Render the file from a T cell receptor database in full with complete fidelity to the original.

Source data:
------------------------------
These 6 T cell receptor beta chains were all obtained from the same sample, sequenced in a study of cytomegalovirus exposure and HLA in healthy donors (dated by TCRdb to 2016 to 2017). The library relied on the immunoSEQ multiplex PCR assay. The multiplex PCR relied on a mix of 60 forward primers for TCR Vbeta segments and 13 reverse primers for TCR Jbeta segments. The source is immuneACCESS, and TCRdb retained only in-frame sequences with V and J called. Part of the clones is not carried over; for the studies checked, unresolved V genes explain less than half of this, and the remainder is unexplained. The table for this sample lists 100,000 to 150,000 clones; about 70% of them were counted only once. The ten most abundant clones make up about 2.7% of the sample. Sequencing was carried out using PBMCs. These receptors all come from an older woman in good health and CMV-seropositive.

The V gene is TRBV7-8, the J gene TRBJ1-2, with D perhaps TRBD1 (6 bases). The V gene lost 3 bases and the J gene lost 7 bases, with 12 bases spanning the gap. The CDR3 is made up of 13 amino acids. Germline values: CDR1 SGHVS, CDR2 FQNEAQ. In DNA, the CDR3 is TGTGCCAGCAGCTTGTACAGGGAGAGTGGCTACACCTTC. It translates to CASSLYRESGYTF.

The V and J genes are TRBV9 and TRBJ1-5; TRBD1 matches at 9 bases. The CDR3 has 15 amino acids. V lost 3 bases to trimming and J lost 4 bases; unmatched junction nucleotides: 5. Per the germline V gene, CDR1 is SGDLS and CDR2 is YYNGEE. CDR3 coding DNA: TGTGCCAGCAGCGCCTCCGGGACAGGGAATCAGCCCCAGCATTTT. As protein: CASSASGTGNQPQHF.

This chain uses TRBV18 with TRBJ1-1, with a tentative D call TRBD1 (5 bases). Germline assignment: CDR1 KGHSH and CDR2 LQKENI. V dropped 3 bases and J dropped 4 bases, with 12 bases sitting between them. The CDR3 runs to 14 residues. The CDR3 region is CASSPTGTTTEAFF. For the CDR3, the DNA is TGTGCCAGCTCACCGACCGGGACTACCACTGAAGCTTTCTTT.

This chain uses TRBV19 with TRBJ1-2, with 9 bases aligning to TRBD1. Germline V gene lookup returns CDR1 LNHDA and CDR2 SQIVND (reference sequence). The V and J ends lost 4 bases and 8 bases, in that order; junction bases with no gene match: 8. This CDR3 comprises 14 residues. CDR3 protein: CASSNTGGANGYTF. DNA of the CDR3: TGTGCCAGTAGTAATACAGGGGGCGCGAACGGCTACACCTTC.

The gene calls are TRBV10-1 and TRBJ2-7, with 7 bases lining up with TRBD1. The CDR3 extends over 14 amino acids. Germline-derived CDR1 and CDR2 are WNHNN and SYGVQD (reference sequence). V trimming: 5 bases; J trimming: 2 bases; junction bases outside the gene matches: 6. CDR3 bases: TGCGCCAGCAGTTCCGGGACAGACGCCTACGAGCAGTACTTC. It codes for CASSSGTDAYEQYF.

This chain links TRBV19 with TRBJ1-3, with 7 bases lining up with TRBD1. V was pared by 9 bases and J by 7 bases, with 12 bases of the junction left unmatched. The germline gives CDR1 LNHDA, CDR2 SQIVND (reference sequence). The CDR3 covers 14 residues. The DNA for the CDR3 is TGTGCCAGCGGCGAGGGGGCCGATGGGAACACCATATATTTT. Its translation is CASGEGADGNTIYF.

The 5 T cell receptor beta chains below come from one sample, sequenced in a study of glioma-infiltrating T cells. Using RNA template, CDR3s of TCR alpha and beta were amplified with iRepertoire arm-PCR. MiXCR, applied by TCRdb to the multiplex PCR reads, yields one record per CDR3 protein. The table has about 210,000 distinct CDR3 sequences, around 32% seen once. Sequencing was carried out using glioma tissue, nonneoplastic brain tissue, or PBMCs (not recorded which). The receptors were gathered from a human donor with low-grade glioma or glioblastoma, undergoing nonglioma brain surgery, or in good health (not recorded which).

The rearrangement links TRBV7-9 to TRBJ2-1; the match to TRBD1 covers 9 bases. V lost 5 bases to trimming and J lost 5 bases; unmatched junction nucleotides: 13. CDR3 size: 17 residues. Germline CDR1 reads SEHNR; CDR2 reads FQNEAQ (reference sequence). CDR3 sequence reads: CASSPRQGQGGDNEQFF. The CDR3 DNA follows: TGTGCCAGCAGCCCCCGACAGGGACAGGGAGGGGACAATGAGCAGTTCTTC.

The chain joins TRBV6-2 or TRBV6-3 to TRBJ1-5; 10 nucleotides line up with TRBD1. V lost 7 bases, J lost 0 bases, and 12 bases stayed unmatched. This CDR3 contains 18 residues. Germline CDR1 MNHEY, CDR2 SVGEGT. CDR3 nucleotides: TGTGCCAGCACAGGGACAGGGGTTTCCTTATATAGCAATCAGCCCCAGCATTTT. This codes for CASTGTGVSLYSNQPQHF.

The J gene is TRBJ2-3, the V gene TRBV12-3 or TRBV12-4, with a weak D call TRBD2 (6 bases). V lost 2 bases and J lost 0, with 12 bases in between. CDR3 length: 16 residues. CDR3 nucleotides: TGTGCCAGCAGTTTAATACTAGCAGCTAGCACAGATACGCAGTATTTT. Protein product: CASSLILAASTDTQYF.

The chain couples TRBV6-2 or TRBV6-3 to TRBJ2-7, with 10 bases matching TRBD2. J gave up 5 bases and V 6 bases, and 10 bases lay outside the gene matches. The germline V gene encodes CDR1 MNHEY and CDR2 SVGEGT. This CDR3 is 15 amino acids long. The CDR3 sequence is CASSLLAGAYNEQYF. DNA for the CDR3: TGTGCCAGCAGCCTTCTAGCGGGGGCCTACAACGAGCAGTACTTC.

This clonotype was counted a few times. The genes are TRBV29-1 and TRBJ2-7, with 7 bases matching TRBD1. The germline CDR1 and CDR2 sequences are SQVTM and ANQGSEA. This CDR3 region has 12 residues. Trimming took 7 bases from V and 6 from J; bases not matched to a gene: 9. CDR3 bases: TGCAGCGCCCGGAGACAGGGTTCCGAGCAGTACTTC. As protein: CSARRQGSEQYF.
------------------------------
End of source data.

These 6 T cell receptor beta chains were all obtained from the same sample, sequenced in a study of cytomegalovirus exposure and HLA in healthy donors (dated by TCRdb to 2016 to 2017). The library relied on the immunoSEQ multiplex PCR assay. The multiplex PCR relied on a mix of 60 forward primers for TCR Vbeta segments and 13 reverse primers for TCR Jbeta segments. The source is immuneACCESS, and TCRdb retained only in-frame sequences with V and J called. Part of the clones is not carried over; for the studies checked, unresolved V genes explain less than half of this, and the remainder is unexplained. The table for this sample lists 100,000 to 150,000 clones; about 70% of them were counted only once. The ten most abundant clones make up about 2.7% of the sample. Sequencing was carried out using PBMCs. These receptors all come from an older woman in good health and CMV-seropositive.

The V gene is TRBV7-8, the J gene TRBJ1-2, with D perhaps TRBD1 (6 bases). The V gene lost 3 bases and the J gene lost 7 bases, with 12 bases spanning the gap. The CDR3 is made up of 13 amino acids. Germline values: CDR1 SGHVS, CDR2 FQNEAQ. In DNA, the CDR3 is TGTGCCAGCAGCTTGTACAGGGAGAGTGGCTACACCTTC. It translates to CASSLYRESGYTF.

The V and J genes are TRBV9 and TRBJ1-5; TRBD1 matches at 9 bases. The CDR3 has 15 amino acids. V lost 3 bases to trimming and J lost 4 bases; unmatched junction nucleotides: 5. Per the germline V gene, CDR1 is SGDLS and CDR2 is YYNGEE. CDR3 coding DNA: TGTGCCAGCAGCGCCTCCGGGACAGGGAATCAGCCCCAGCATTTT. As protein: CASSASGTGNQPQHF.

This chain uses TRBV18 with TRBJ1-1, with a tentative D call TRBD1 (5 bases). Germline assignment: CDR1 KGHSH and CDR2 LQKENI. V dropped 3 bases and J dropped 4 bases, with 12 bases sitting between them. The CDR3 runs to 14 residues. The CDR3 region is CASSPTGTTTEAFF. For the CDR3, the DNA is TGTGCCAGCTCACCGACCGGGACTACCACTGAAGCTTTCTTT.

This chain uses TRBV19 with TRBJ1-2, with 9 bases aligning to TRBD1. Germline V gene lookup returns CDR1 LNHDA and CDR2 SQIVND (reference sequence). The V and J ends lost 4 bases and 8 bases, in that order; junction bases with no gene match: 8. This CDR3 comprises 14 residues. CDR3 protein: CASSNTGGANGYTF. DNA of the CDR3: TGTGCCAGTAGTAATACAGGGGGCGCGAACGGCTACACCTTC.

The gene calls are TRBV10-1 and TRBJ2-7, with 7 bases lining up with TRBD1. The CDR3 extends over 14 amino acids. Germline-derived CDR1 and CDR2 are WNHNN and SYGVQD (reference sequence). V trimming: 5 bases; J trimming: 2 bases; junction bases outside the gene matches: 6. CDR3 bases: TGCGCCAGCAGTTCCGGGACAGACGCCTACGAGCAGTACTTC. It codes for CASSSGTDAYEQYF.

This chain links TRBV19 with TRBJ1-3, with 7 bases lining up with TRBD1. V was pared by 9 bases and J by 7 bases, with 12 bases of the junction left unmatched. The germline gives CDR1 LNHDA, CDR2 SQIVND (reference sequence). The CDR3 covers 14 residues. The DNA for the CDR3 is TGTGCCAGCGGCGAGGGGGCCGATGGGAACACCATATATTTT. Its translation is CASGEGADGNTIYF.

The 5 T cell receptor beta chains below come from one sample, sequenced in a study of glioma-infiltrating T cells. Using RNA template, CDR3s of TCR alpha and beta were amplified with iRepertoire arm-PCR. MiXCR, applied by TCRdb to the multiplex PCR reads, yields one record per CDR3 protein. The table has about 210,000 distinct CDR3 sequences, around 32% seen once. Sequencing was carried out using glioma tissue, nonneoplastic brain tissue, or PBMCs (not recorded which). The receptors were gathered from a human donor with low-grade glioma or glioblastoma, undergoing nonglioma brain surgery, or in good health (not recorded which).

The rearrangement links TRBV7-9 to TRBJ2-1; the match to TRBD1 covers 9 bases. V lost 5 bases to trimming and J lost 5 bases; unmatched junction nucleotides: 13. CDR3 size: 17 residues. Germline CDR1 reads SEHNR; CDR2 reads FQNEAQ (reference sequence). CDR3 sequence reads: CASSPRQGQGGDNEQFF. The CDR3 DNA follows: TGTGCCAGCAGCCCCCGACAGGGACAGGGAGGGGACAATGAGCAGTTCTTC.

The chain joins TRBV6-2 or TRBV6-3 to TRBJ1-5; 10 nucleotides line up with TRBD1. V lost 7 bases, J lost 0 bases, and 12 bases stayed unmatched. This CDR3 contains 18 residues. Germline CDR1 MNHEY, CDR2 SVGEGT. CDR3 nucleotides: TGTGCCAGCACAGGGACAGGGGTTTCCTTATATAGCAATCAGCCCCAGCATTTT. This codes for CASTGTGVSLYSNQPQHF.

The J gene is TRBJ2-3, the V gene TRBV12-3 or TRBV12-4, with a weak D call TRBD2 (6 bases). V lost 2 bases and J lost 0, with 12 bases in between. CDR3 length: 16 residues. CDR3 nucleotides: TGTGCCAGCAGTTTAATACTAGCAGCTAGCACAGATACGCAGTATTTT. Protein product: CASSLILAASTDTQYF.

The chain couples TRBV6-2 or TRBV6-3 to TRBJ2-7, with 10 bases matching TRBD2. J gave up 5 bases and V 6 bases, and 10 bases lay outside the gene matches. The germline V gene encodes CDR1 MNHEY and CDR2 SVGEGT. This CDR3 is 15 amino acids long. The CDR3 sequence is CASSLLAGAYNEQYF. DNA for the CDR3: TGTGCCAGCAGCCTTCTAGCGGGGGCCTACAACGAGCAGTACTTC.

This clonotype was counted a few times. The genes are TRBV29-1 and TRBJ2-7, with 7 bases matching TRBD1. The germline CDR1 and CDR2 sequences are SQVTM and ANQGSEA. This CDR3 region has 12 residues. Trimming took 7 bases from V and 6 from J; bases not matched to a gene: 9. CDR3 bases: TGCAGCGCCCGGAGACAGGGTTCCGAGCAGTACTTC. As protein: CSARRQGSEQYF.